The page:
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Bishop's Homily for Holy Thursday Evening Mass of the Lord’s Supper

April 18, 2019

[Cathedral Basilica of Our Lady of Peace, Honolulu]

Wondrous.  Awesome.  Sublime.  Inspiring.  These are all words we have heard this week to describe the Cathedral of Notre Dame in Paris, as we were saddened and shocked by the devastating fire that burned there just a few days ago.  Yes, it is a World Heritage Site, a monument to the genius of Medieval architecture, and a symbol of enduring faith that has stood at the center of the City of Paris for over 800 years.  But what we must remember is that there is one reason it was built in the first place and one reason why it has been such an important seat of faith and devotion.  It is there that the Lord Jesus Christ, the eternal Son of God who took human flesh in the womb of Notre Dame, Our Lady, the Blessed Virgin Mary, was made present daily in simple words and gestures.  Whether those words were spoken by the Cardinal Archbishop in the most glorious liturgy or by the simplest priest with a pilgrim group, they are the words of Jesus himself:  “This is my Body. … This is my Blood.”  And while the parishioners of Notre Dame of Paris will not be able to celebrate this Sacred Triduum this year in their beloved Cathedral, they will celebrate it in one of the hundreds of other places in which the Lord makes himself present to us, Body and Blood, Soul and Divinity.  The reason Notre Dame was built is the same reason a military chaplain celebrates the Eucharist on the hood of a jeep or a priest in the simplest country church, to make the risen Jesus physically present to his beloved people.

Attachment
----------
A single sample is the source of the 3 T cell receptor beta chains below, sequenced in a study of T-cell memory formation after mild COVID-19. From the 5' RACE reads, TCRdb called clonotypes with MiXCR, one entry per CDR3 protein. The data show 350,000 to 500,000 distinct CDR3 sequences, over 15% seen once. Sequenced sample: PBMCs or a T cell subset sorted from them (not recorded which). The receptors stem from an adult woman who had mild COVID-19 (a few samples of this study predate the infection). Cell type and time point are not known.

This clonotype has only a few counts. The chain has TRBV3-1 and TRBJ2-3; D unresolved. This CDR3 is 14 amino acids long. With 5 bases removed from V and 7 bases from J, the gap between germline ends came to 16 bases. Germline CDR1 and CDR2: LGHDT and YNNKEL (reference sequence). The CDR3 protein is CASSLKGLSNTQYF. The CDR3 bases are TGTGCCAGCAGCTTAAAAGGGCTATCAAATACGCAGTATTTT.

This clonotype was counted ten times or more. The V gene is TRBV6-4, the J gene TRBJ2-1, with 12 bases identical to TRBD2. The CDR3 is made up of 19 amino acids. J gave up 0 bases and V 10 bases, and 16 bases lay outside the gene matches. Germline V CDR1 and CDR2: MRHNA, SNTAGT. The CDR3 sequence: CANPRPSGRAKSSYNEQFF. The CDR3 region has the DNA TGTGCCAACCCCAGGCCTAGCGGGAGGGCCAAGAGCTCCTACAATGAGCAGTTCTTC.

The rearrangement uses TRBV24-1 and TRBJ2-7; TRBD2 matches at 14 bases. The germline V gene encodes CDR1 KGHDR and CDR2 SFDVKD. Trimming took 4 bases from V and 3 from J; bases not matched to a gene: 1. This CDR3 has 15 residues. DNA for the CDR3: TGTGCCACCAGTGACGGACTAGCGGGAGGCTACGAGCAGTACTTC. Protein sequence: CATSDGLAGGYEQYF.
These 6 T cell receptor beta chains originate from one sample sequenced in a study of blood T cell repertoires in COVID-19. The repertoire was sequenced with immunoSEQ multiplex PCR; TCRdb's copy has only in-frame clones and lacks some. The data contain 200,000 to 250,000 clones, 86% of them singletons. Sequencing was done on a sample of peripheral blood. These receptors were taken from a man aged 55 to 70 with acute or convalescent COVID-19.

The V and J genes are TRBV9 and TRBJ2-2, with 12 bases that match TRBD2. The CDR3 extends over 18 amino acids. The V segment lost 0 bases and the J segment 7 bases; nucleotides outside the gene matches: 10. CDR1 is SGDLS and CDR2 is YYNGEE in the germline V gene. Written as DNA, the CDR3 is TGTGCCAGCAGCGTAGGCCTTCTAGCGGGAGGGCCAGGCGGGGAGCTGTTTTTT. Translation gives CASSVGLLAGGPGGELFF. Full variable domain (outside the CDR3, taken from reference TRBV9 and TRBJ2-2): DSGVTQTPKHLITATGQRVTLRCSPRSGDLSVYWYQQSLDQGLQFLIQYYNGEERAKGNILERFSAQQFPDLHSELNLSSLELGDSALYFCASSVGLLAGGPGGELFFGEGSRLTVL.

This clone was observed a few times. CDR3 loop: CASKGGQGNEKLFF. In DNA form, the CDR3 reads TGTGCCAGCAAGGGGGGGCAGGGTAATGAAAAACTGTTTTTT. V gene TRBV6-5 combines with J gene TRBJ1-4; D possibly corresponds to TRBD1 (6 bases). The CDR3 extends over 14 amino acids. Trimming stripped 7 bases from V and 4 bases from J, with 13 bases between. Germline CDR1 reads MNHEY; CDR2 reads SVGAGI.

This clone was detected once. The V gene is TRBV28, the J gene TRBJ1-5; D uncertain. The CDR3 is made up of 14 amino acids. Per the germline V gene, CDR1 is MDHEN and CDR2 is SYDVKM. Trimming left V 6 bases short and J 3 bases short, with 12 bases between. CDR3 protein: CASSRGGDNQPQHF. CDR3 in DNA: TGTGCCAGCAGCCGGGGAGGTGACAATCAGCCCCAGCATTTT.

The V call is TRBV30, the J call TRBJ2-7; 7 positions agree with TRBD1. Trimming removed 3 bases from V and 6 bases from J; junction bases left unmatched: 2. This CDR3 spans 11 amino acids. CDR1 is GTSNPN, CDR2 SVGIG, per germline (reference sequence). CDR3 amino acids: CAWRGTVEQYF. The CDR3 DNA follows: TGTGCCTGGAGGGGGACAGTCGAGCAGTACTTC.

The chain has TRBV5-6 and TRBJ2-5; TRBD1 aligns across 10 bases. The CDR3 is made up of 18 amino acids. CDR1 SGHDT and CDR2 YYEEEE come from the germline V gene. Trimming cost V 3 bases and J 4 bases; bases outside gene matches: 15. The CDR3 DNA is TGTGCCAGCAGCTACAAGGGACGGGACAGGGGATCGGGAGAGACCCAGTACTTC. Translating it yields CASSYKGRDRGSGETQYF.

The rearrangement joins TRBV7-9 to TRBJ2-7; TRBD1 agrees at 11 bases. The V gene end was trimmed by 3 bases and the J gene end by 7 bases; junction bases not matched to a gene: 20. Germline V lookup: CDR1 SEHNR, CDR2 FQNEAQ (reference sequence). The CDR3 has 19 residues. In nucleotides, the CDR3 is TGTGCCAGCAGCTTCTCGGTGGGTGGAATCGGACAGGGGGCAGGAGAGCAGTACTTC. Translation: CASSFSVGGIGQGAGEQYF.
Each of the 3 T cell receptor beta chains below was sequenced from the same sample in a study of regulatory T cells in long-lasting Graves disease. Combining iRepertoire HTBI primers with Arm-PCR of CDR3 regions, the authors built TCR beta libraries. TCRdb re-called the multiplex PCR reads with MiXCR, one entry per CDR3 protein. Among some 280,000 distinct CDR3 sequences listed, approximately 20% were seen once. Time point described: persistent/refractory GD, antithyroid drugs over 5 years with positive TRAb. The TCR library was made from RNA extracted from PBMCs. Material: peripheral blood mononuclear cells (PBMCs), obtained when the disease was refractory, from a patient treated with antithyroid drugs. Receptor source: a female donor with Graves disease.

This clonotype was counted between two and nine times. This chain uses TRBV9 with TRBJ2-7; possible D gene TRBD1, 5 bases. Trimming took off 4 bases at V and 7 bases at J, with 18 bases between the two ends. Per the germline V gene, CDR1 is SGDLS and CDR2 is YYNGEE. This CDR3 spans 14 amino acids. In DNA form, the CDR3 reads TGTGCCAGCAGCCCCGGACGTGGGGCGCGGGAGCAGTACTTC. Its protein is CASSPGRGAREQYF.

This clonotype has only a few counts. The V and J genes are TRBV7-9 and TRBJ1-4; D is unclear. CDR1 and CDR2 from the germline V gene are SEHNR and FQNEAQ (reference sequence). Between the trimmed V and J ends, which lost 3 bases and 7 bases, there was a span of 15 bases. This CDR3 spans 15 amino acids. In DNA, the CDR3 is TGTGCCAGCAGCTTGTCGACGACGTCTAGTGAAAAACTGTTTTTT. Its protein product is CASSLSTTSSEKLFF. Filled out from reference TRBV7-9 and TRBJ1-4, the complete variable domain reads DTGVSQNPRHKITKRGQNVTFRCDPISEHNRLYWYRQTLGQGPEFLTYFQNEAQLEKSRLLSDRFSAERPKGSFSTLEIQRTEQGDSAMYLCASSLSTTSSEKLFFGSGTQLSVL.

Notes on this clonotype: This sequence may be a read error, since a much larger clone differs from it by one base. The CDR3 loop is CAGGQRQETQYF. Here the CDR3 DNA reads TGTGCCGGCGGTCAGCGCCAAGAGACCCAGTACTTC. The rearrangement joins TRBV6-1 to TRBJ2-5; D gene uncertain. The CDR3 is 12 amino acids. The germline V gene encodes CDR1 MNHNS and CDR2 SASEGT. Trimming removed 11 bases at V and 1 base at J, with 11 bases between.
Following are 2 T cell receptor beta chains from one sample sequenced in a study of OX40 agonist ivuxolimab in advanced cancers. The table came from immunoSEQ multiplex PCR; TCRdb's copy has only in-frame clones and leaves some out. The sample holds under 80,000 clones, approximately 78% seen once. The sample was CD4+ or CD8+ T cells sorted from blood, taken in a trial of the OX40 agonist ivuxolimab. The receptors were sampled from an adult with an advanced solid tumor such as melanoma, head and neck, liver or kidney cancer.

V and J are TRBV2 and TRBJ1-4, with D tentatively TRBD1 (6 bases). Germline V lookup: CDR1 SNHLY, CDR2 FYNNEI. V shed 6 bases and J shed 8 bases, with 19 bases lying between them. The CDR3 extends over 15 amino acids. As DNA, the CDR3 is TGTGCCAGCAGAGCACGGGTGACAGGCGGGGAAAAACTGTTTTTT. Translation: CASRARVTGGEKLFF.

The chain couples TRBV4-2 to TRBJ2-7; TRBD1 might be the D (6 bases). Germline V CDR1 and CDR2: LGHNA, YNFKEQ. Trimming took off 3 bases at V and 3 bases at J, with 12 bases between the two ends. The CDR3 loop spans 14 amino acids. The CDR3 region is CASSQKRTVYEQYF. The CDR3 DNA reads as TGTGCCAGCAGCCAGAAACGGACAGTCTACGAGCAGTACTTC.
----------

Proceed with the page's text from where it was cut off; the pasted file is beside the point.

On this night we remember many things.  We remember our ancestors in the faith who were enslaved in Egypt and who ate the first Passover meal to spare their lives and to allow them to pass over the Red Sea from slavery in Egypt to freedom in the Promised Land.  We remember our own passing over from death to life in the waters of Baptism, and our celebration of that pass over in the Holy Eucharist.  We remember the death of the Lord, who was so beloved by many but so hated by some that he was cruelly crucified, and that in that destructive moment he destroyed all enmity and death itself.  We remember that he rose from the dead and ascended into heaven.  We remember that he is the living Bread come down from heaven, who is still alive and still with us at every moment.  We remember his humility in washing the feet of his disciples, and in making himself so little that he becomes life-giving food and drink for us, as little as we are.